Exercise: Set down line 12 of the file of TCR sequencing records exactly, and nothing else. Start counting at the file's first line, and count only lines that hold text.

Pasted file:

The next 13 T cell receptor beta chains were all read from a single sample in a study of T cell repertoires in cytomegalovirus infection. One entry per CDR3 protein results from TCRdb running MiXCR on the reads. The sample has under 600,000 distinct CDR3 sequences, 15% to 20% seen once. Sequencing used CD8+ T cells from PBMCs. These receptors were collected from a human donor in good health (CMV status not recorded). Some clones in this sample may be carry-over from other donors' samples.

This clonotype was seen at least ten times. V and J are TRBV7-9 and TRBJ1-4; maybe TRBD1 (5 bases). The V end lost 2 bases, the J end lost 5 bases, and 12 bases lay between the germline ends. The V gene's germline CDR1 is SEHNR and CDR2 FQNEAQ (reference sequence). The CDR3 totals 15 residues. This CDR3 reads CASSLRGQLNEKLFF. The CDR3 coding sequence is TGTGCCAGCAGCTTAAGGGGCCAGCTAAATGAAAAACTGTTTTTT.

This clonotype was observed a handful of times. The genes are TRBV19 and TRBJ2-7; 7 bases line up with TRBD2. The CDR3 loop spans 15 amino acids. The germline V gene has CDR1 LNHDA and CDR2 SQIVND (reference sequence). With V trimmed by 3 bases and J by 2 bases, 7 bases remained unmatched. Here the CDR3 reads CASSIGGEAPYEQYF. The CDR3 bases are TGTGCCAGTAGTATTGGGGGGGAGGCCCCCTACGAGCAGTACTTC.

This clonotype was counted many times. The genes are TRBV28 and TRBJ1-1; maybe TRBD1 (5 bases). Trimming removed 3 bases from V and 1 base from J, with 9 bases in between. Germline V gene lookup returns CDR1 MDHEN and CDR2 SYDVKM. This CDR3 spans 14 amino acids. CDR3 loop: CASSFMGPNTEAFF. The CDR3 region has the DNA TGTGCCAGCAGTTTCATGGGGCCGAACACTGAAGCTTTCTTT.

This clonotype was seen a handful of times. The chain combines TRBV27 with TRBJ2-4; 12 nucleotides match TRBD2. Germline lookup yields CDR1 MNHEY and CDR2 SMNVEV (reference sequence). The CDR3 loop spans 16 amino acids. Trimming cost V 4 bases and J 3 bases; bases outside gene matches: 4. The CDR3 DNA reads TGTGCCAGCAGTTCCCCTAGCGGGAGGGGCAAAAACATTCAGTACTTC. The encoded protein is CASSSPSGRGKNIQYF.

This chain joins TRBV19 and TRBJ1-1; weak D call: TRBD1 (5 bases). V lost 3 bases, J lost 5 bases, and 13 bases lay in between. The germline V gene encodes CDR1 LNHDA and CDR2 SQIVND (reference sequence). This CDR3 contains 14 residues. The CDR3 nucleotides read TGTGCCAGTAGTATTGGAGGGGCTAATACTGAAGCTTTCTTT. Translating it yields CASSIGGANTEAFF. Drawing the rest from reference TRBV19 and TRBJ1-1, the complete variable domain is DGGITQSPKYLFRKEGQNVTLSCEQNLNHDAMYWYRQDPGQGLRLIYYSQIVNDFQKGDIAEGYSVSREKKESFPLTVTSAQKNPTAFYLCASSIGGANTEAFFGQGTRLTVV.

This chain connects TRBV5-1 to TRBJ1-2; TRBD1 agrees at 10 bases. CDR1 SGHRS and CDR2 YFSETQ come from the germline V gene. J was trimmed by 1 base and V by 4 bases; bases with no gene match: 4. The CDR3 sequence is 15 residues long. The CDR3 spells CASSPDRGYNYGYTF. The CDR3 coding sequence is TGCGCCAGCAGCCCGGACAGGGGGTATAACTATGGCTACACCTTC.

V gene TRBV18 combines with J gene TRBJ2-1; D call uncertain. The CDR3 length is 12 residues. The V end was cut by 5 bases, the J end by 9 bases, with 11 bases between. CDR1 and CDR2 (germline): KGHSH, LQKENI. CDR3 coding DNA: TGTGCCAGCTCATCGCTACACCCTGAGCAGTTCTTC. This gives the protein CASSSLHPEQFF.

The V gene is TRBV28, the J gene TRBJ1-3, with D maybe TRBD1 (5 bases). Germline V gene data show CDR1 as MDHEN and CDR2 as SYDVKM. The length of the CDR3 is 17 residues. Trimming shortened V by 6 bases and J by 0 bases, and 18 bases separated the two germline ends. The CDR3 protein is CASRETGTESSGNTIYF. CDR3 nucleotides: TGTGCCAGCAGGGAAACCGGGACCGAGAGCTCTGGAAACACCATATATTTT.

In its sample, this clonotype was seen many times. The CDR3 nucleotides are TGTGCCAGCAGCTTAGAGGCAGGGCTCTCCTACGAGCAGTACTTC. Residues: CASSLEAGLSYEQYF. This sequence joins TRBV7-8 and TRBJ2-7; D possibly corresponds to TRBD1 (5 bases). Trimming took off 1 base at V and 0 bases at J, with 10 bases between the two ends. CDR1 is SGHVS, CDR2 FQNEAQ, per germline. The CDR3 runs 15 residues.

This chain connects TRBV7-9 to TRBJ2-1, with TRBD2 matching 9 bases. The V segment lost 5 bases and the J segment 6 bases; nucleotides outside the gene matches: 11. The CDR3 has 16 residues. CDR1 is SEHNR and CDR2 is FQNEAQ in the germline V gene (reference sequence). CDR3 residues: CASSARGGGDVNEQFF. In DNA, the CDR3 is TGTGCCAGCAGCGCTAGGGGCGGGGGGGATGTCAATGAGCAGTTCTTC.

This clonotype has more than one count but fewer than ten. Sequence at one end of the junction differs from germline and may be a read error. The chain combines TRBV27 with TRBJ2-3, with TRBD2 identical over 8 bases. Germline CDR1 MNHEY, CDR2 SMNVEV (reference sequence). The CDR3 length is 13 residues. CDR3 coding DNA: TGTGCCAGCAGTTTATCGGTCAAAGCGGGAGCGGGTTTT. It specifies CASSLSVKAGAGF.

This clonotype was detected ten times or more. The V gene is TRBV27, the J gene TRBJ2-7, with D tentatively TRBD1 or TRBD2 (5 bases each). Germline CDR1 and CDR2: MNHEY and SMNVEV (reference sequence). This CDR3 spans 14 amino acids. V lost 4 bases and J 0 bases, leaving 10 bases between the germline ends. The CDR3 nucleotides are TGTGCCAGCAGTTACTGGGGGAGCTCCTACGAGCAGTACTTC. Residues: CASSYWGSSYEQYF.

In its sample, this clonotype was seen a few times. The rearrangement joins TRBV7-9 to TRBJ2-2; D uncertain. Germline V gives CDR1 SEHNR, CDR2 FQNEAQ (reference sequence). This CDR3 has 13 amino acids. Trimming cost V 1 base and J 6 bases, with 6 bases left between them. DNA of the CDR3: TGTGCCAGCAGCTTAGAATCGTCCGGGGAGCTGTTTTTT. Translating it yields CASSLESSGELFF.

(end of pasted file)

This clonotype has more than one count but fewer than ten. Sequence at one end of the junction differs from germline and may be a read error. The chain combines TRBV27 with TRBJ2-3, with TRBD2 identical over 8 bases. Germline CDR1 MNHEY, CDR2 SMNVEV (reference sequence). The CDR3 length is 13 residues. CDR3 coding DNA: TGTGCCAGCAGTTTATCGGTCAAAGCGGGAGCGGGTTTT. It specifies CASSLSVKAGAGF.